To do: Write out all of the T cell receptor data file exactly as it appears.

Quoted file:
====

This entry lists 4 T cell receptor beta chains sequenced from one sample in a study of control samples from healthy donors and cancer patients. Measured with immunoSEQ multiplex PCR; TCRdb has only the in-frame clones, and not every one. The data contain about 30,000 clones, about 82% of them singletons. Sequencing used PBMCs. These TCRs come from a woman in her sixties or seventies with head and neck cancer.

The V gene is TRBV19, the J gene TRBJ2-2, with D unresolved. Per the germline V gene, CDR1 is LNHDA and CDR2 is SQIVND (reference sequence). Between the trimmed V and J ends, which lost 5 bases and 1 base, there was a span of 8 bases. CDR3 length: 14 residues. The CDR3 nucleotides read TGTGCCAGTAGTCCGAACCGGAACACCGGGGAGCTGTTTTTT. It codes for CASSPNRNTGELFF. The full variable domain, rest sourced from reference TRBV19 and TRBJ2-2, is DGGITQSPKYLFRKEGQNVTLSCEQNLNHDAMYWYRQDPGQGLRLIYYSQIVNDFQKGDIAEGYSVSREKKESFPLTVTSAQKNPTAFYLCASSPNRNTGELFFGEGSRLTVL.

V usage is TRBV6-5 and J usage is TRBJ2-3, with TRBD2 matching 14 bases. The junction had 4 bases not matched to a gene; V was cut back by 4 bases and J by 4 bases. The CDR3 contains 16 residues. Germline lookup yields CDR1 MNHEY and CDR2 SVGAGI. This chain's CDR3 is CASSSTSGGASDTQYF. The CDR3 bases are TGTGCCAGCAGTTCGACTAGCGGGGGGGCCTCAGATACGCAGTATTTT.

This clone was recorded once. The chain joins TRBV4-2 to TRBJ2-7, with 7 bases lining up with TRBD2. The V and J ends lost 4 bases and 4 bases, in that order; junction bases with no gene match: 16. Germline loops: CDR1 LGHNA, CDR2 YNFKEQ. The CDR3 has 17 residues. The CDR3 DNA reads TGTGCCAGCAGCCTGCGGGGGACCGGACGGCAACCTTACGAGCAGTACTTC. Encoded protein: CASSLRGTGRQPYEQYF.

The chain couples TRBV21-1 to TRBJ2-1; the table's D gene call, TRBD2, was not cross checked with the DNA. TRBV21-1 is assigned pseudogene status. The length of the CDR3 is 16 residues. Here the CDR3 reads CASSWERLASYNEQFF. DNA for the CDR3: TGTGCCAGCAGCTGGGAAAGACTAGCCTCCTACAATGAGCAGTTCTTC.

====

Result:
This entry lists 4 T cell receptor beta chains sequenced from one sample in a study of control samples from healthy donors and cancer patients. Measured with immunoSEQ multiplex PCR; TCRdb has only the in-frame clones, and not every one. The data contain about 30,000 clones, about 82% of them singletons. Sequencing used PBMCs. These TCRs come from a woman in her sixties or seventies with head and neck cancer.

The V gene is TRBV19, the J gene TRBJ2-2, with D unresolved. Per the germline V gene, CDR1 is LNHDA and CDR2 is SQIVND (reference sequence). Between the trimmed V and J ends, which lost 5 bases and 1 base, there was a span of 8 bases. CDR3 length: 14 residues. The CDR3 nucleotides read TGTGCCAGTAGTCCGAACCGGAACACCGGGGAGCTGTTTTTT. It codes for CASSPNRNTGELFF. The full variable domain, rest sourced from reference TRBV19 and TRBJ2-2, is DGGITQSPKYLFRKEGQNVTLSCEQNLNHDAMYWYRQDPGQGLRLIYYSQIVNDFQKGDIAEGYSVSREKKESFPLTVTSAQKNPTAFYLCASSPNRNTGELFFGEGSRLTVL.

V usage is TRBV6-5 and J usage is TRBJ2-3, with TRBD2 matching 14 bases. The junction had 4 bases not matched to a gene; V was cut back by 4 bases and J by 4 bases. The CDR3 contains 16 residues. Germline lookup yields CDR1 MNHEY and CDR2 SVGAGI. This chain's CDR3 is CASSSTSGGASDTQYF. The CDR3 bases are TGTGCCAGCAGTTCGACTAGCGGGGGGGCCTCAGATACGCAGTATTTT.

This clone was recorded once. The chain joins TRBV4-2 to TRBJ2-7, with 7 bases lining up with TRBD2. The V and J ends lost 4 bases and 4 bases, in that order; junction bases with no gene match: 16. Germline loops: CDR1 LGHNA, CDR2 YNFKEQ. The CDR3 has 17 residues. The CDR3 DNA reads TGTGCCAGCAGCCTGCGGGGGACCGGACGGCAACCTTACGAGCAGTACTTC. Encoded protein: CASSLRGTGRQPYEQYF.

The chain couples TRBV21-1 to TRBJ2-1; the table's D gene call, TRBD2, was not cross checked with the DNA. TRBV21-1 is assigned pseudogene status. The length of the CDR3 is 16 residues. Here the CDR3 reads CASSWERLASYNEQFF. DNA for the CDR3: TGTGCCAGCAGCTGGGAAAGACTAGCCTCCTACAATGAGCAGTTCTTC.